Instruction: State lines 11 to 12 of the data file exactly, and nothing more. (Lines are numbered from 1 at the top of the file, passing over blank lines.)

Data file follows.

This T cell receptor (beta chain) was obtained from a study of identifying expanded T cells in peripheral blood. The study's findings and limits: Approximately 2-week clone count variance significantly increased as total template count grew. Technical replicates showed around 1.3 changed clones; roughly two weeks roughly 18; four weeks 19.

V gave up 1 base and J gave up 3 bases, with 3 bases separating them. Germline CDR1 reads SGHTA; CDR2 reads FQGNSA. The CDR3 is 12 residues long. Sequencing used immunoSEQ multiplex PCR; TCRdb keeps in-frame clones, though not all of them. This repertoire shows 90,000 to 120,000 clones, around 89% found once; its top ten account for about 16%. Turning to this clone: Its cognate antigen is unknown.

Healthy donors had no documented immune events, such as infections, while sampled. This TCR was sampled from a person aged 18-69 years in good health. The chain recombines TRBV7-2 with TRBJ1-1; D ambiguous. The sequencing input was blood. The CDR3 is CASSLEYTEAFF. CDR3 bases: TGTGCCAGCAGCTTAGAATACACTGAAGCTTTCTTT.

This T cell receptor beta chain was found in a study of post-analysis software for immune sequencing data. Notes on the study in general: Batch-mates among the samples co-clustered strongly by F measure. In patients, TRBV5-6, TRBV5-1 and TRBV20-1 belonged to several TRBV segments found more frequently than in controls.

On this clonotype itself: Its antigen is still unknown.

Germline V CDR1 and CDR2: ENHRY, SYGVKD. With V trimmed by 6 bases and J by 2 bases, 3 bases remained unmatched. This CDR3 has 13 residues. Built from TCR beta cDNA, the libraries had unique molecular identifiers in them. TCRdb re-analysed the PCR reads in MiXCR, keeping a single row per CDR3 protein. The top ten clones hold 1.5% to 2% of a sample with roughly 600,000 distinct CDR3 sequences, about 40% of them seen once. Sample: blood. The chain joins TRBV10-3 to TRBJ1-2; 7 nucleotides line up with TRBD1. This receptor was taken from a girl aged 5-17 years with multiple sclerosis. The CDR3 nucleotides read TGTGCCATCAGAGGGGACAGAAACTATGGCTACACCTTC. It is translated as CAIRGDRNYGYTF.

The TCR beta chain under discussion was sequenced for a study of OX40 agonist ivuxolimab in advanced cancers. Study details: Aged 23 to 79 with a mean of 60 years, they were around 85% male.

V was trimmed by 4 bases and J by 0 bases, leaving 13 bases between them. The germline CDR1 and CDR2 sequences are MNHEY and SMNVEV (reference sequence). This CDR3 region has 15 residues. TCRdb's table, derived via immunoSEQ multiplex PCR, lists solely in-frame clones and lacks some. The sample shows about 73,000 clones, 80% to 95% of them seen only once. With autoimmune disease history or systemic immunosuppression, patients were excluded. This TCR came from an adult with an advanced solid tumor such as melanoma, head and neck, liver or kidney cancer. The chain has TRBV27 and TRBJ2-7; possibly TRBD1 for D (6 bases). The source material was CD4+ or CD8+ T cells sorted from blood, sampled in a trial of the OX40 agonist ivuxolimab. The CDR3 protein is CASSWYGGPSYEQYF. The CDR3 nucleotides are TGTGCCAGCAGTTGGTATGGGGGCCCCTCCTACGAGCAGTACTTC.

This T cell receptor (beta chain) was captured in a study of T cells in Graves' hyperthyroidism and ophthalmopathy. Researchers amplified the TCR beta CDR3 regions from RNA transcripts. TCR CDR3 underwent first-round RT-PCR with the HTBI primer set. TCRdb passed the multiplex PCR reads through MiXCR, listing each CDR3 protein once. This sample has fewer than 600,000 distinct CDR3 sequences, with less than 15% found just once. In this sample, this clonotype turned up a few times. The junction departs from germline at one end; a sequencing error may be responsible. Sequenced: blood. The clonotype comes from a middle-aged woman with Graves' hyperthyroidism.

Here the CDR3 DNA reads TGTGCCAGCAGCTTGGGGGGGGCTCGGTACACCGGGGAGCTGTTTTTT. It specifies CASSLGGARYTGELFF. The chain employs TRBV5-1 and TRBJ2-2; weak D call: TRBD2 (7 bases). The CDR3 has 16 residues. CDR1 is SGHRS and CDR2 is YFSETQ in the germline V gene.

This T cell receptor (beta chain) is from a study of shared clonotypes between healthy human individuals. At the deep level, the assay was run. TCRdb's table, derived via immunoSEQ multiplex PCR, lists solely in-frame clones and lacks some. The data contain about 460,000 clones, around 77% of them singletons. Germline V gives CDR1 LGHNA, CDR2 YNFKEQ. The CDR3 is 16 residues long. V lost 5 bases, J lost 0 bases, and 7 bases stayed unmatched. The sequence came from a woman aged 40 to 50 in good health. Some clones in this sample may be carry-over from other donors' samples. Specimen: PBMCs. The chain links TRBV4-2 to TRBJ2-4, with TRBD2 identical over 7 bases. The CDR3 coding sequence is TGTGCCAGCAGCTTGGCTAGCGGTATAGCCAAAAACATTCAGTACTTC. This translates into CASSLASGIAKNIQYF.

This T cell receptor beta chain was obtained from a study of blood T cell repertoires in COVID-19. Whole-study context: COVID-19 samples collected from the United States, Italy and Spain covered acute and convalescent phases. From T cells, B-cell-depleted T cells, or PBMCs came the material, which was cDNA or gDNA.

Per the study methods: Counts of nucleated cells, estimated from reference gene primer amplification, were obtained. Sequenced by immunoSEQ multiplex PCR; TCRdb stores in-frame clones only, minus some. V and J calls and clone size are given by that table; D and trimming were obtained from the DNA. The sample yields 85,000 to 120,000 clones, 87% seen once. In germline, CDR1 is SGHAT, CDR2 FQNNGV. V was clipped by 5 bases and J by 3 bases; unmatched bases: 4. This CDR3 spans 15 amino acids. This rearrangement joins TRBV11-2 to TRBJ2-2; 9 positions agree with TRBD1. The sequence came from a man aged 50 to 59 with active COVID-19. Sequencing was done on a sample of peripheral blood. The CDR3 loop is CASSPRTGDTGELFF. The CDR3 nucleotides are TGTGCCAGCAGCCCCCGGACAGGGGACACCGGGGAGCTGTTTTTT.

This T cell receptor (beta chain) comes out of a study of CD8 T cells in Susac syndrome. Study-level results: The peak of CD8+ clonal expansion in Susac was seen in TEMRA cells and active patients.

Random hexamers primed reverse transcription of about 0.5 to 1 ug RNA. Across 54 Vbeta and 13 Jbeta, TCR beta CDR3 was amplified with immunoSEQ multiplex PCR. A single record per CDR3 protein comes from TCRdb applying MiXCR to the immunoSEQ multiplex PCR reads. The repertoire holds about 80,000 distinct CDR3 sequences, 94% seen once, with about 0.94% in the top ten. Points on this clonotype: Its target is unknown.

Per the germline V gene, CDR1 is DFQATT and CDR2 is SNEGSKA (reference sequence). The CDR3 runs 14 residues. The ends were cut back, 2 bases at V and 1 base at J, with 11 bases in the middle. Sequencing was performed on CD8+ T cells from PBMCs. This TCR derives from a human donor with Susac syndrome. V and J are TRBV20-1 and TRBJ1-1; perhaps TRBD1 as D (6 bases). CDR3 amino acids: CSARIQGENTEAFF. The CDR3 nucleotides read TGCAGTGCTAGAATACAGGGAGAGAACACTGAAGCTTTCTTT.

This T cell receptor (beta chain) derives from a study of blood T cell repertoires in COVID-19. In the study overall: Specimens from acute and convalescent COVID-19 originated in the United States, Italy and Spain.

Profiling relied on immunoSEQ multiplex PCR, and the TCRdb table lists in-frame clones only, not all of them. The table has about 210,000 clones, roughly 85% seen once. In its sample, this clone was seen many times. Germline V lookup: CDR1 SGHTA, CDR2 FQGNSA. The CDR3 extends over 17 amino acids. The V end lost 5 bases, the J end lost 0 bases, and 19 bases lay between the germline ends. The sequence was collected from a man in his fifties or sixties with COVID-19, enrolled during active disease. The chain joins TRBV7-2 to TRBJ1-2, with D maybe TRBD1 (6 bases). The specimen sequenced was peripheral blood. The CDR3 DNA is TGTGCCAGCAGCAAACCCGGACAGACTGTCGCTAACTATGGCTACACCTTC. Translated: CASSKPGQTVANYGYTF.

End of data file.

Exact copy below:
This T cell receptor (beta chain) is from a study of shared clonotypes between healthy human individuals. At the deep level, the assay was run. TCRdb's table, derived via immunoSEQ multiplex PCR, lists solely in-frame clones and lacks some. The data contain about 460,000 clones, around 77% of them singletons. Germline V gives CDR1 LGHNA, CDR2 YNFKEQ. The CDR3 is 16 residues long. V lost 5 bases, J lost 0 bases, and 7 bases stayed unmatched. The sequence came from a woman aged 40 to 50 in good health. Some clones in this sample may be carry-over from other donors' samples. Specimen: PBMCs. The chain links TRBV4-2 to TRBJ2-4, with TRBD2 identical over 7 bases. The CDR3 coding sequence is TGTGCCAGCAGCTTGGCTAGCGGTATAGCCAAAAACATTCAGTACTTC. This translates into CASSLASGIAKNIQYF.

This T cell receptor beta chain was obtained from a study of blood T cell repertoires in COVID-19. Whole-study context: COVID-19 samples collected from the United States, Italy and Spain covered acute and convalescent phases. From T cells, B-cell-depleted T cells, or PBMCs came the material, which was cDNA or gDNA.